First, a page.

Take a CPR class! - Learning CPR is easy and an essential skill for the bystander who may witness an aquatic emergency. Take a CPR class this summer at your local Fire Station, Hospital, or other agency and increase your readiness to help a loved one or someone else in need. Visit the American Heart Association or American Red Cross websites for details on how and where to sign up for a class near you!
Report suspicious activity-Protecting our beaches and pools is a public effort and reporting any unwanted or suspicious activity to first responders immediately can help save lives. If you ever see something unusual or are ever unsure, please call 9-1-1 right away.
Wear sunscreen, drink plenty of fluids, and have fun! Be Safe Chicago!
Rip Currents: Learn how to escape a rip current: Relax, swim to shore but don’t swim against current; If you can’t escape, float or tread water.
Lakefront Paths: Heed the warnings and obey signage or officials on path closures; Do NOT navigate around barricades or closures – they are there for your safety to avoid risks of falls or being swept into the water, requiring rescue. During thunderstorms, being near bodies of water such as the lakefront paths or Riverwalk can pose threats of flooding and being swept into currents, especially with high lake levels. Heed any warnings to avoid the lakefront and Riverwalk when these are issued.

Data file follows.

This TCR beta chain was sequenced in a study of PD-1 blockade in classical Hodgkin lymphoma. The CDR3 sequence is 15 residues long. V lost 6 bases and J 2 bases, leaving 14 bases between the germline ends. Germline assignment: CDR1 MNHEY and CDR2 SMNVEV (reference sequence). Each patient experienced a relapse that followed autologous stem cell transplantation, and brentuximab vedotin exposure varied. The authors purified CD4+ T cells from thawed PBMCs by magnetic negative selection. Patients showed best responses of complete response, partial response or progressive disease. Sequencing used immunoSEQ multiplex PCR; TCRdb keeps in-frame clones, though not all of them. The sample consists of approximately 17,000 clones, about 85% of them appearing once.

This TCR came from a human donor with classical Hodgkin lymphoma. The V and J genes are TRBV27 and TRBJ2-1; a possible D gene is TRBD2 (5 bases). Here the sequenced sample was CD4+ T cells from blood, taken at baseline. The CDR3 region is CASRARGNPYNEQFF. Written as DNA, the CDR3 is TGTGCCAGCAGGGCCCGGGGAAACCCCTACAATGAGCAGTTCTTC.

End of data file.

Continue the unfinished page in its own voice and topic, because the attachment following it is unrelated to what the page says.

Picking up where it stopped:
OEMC's Location Identifier/Pole Marker Program
When calling 9-1-1 in an emergency on the lakefront utilizing the OEMC’s pole markers helps first responders get to a specific area where addresses may not be present. The green pole markers are affixed to light poles with white letter and number combinations used to identify locations. The pole markers are located in Grant Park and along the Lakefront path from Oak St. to Fullerton St. and Montrose Ave. to Foster Ave.; on DuSable Lake Shore Drive from 6600 South to 1200 South (Roosevelt Rd.).

The location identifiers/pole markers are utilized at various events such as the Taste of Chicago, Lollapalooza, the Chicago Marathon, and the Air and Water Show by attendees to inform on-site security of their location. They have also proven to be essential components to public safety plans. In addition, the signage can be used to inform others of their location as well. For more information on this program and for updates, visit the OEMC website and click on Public Safety icon at Chicago.gov/OEMC

Report Suspicious Activity: If you See Something Say Something. The city reminds the public to be aware of their surroundings and to report suspicious activity. If you notice something suspicious, notify onsite security or call 9-1-1. If You See Something, Say Something™ is a national anti-terrorism public awareness campaign that emphasizes the importance of reporting suspicious activity to law enforcement authorities.

OEMC issues several alerts and notifications to keep residents up to date on weather conditions and emergencies:
Notify Chicago: Sign up for emergency alerts at www.NotifyChicago.org
CHILAKE: For lakefront notices, TEXT “CHILAKE” to 7-8-0-1-5
COVID: Get COVID-19 updates by TEXTING “COVID19” to 6-7-2-8-3
CHIBIZ: For alerts affecting businesses, TEXT “CHIBIZ” to 6-7-2-8-3
For additional information on emergency preparedness information, visit the OEMC website at Chicago.gov/OEMC. Follow the Office of Emergency Management and Communications on Facebook, Twitter (@ChicagoOEMC) and Instagram (chicago_oemc_911).